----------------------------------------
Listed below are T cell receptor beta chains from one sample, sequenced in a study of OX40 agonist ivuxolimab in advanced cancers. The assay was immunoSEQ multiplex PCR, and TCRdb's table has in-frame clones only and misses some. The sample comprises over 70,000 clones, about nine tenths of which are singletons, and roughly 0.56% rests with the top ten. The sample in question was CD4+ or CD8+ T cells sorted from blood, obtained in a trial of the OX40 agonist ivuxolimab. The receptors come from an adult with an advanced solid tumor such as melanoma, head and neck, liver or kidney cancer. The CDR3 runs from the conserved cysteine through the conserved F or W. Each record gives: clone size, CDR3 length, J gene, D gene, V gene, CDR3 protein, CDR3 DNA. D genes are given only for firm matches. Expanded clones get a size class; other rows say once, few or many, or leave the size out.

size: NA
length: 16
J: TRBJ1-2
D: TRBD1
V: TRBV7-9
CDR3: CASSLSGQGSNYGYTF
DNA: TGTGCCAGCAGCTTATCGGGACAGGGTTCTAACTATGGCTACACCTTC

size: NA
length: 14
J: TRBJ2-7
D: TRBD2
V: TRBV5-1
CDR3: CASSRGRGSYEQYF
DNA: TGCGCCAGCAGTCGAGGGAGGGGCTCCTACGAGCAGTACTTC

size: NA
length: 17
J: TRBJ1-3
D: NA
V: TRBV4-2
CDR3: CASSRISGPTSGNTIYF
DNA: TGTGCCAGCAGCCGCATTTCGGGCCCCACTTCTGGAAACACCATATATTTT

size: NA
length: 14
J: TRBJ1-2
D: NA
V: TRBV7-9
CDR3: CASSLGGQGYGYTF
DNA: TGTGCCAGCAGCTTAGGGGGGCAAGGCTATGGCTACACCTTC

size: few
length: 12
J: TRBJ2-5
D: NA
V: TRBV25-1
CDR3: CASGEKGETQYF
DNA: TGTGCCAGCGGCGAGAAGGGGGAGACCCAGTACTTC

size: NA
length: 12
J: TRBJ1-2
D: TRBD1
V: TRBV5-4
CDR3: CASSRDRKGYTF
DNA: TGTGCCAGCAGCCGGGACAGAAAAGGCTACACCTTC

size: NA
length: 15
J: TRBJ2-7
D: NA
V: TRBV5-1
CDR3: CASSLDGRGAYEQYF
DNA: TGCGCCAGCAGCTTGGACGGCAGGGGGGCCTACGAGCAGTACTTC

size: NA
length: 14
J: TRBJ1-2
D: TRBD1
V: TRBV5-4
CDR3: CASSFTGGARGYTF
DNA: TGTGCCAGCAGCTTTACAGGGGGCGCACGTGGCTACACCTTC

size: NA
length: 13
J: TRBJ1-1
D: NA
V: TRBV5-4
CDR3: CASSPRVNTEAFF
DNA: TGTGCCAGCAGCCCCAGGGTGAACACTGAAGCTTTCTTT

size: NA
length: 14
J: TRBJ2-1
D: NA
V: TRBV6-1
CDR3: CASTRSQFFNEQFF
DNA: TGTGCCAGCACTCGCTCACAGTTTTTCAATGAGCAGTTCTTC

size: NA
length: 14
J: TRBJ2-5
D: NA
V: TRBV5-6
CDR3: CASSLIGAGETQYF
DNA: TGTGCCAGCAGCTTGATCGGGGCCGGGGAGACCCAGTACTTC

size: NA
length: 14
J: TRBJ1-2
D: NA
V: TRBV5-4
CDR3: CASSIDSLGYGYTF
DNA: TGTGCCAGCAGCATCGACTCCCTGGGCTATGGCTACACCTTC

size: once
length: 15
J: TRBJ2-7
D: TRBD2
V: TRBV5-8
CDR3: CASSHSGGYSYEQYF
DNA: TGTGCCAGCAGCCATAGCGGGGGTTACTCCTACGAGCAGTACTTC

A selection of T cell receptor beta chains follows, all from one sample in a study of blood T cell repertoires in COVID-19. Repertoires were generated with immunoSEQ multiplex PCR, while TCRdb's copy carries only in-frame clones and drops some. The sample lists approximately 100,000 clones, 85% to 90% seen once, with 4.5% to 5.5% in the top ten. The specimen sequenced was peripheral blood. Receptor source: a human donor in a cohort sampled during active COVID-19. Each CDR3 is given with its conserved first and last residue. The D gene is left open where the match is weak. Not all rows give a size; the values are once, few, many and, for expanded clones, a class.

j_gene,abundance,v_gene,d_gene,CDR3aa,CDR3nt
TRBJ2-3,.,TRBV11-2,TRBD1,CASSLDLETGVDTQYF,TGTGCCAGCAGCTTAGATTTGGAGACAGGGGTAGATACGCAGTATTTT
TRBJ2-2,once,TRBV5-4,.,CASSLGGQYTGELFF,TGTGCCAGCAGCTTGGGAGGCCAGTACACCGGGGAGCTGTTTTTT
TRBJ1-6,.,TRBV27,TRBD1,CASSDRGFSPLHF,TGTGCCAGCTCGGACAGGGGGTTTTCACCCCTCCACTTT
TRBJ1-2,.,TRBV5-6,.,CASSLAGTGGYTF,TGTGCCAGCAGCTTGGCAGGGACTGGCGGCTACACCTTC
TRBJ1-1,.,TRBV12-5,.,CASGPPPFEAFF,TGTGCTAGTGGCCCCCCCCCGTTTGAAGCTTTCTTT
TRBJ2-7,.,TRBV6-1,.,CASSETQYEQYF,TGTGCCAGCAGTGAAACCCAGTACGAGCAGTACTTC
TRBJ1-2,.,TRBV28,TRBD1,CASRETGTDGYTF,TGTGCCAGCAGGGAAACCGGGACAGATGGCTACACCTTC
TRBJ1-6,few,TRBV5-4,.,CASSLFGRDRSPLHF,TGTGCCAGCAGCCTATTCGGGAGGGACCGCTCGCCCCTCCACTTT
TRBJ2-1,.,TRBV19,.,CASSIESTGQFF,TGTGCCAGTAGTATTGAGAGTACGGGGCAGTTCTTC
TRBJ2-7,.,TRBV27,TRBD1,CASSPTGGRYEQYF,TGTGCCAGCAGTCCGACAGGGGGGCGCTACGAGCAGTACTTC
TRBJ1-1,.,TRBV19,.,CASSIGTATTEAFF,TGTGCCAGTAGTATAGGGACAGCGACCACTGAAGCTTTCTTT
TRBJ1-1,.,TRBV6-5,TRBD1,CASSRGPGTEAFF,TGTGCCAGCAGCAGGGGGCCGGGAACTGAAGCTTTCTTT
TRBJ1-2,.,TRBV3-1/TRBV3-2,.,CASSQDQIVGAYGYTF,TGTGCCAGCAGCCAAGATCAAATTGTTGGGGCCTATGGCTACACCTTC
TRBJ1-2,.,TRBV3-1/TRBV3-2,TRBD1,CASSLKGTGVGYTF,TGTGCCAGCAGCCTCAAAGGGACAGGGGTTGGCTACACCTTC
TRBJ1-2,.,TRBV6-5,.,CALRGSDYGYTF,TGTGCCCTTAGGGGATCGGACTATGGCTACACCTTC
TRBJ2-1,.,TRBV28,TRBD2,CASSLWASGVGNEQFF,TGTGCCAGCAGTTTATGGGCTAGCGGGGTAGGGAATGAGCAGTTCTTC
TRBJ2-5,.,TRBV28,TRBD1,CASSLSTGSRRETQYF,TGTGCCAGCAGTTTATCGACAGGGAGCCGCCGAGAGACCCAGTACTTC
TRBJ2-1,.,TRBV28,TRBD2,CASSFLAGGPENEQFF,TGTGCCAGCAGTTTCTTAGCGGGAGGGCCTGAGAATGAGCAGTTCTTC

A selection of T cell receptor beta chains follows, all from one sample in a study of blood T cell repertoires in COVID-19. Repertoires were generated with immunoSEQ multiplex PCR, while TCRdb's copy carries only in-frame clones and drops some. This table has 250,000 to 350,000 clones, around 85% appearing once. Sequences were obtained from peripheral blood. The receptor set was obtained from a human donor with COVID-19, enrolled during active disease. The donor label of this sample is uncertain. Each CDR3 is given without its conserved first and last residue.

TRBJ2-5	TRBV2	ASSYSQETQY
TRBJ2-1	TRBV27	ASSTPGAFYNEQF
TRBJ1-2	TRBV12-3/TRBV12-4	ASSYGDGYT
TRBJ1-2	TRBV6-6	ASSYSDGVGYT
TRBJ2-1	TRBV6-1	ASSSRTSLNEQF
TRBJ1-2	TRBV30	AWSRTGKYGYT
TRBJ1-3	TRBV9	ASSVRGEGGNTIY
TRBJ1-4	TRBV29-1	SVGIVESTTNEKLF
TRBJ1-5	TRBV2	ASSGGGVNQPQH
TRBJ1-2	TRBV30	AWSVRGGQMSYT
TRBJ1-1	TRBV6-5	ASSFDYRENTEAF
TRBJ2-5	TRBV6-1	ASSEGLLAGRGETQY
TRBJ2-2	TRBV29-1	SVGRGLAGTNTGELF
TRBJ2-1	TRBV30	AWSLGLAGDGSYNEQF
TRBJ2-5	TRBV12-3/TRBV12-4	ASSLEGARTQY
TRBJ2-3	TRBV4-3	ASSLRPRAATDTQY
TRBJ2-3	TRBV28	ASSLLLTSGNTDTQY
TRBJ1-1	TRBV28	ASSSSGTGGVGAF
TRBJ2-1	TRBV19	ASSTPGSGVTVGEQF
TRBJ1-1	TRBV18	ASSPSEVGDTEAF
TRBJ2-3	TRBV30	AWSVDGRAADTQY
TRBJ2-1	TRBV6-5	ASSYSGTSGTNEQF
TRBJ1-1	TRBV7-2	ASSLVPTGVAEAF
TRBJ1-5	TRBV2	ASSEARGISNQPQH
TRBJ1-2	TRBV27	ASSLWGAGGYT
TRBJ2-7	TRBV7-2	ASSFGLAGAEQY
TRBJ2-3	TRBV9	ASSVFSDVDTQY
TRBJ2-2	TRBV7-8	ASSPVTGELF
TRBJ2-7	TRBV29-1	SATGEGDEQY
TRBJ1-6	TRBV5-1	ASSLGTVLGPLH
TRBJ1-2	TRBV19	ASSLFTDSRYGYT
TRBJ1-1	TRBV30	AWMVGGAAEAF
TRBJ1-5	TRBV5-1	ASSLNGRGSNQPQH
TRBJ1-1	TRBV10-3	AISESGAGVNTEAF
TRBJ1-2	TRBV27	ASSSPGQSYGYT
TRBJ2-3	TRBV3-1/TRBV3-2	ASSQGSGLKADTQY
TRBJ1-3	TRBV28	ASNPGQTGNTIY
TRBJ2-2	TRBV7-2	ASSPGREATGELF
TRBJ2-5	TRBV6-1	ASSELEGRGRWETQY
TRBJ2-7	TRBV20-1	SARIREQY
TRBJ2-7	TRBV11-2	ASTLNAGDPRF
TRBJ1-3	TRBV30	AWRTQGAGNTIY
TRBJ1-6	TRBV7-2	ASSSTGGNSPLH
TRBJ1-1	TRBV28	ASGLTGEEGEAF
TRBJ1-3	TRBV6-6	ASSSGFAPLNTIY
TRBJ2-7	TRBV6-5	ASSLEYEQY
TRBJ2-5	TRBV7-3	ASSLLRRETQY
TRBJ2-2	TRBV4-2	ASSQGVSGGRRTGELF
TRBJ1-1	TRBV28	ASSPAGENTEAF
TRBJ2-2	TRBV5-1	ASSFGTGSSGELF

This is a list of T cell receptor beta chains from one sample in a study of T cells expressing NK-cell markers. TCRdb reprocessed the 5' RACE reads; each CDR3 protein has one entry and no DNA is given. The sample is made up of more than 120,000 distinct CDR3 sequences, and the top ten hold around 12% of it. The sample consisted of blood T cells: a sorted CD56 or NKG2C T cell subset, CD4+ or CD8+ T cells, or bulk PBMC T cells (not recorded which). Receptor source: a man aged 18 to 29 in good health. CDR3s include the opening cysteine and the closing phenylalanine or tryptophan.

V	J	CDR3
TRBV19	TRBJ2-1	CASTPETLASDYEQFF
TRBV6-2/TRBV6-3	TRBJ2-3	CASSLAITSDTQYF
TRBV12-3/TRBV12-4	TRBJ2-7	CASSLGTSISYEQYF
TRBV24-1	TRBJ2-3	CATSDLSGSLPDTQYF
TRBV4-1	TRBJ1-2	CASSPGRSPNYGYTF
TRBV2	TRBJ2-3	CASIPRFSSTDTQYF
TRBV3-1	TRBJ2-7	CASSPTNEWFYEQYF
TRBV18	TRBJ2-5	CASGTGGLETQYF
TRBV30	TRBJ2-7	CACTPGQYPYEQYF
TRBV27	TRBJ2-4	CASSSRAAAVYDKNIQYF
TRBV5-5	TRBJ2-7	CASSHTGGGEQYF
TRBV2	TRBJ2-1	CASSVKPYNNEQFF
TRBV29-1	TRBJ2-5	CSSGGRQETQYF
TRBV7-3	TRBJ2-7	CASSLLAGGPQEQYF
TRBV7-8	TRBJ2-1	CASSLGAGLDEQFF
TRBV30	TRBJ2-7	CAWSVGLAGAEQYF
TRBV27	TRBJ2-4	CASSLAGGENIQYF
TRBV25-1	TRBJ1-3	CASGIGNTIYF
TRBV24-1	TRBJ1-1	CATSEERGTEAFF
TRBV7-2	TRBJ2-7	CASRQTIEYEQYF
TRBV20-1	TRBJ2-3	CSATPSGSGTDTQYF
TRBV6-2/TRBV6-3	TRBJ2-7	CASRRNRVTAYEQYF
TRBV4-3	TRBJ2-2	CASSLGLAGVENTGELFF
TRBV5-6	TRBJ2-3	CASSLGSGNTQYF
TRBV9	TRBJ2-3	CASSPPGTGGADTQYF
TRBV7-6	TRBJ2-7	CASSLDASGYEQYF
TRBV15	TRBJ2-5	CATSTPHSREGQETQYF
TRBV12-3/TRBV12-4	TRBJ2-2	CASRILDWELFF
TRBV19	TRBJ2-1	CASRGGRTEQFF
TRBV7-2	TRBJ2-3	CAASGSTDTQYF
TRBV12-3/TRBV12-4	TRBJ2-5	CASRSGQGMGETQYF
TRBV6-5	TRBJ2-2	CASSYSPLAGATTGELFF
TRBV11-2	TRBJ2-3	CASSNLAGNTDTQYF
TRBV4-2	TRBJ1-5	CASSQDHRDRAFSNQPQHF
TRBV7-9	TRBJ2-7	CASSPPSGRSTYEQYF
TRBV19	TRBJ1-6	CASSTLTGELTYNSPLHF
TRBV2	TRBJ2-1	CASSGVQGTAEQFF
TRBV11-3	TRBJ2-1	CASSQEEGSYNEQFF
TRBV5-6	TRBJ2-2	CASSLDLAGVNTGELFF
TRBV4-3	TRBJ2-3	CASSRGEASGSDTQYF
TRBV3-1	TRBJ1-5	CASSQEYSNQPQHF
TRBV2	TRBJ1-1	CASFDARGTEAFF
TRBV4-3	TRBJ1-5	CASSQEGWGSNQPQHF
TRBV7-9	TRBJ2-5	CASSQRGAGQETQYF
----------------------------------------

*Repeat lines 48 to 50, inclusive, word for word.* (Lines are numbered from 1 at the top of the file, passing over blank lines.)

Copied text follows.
V: TRBV5-1
CDR3: CASSLDGRGAYEQYF
DNA: TGCGCCAGCAGCTTGGACGGCAGGGGGGCCTACGAGCAGTACTTC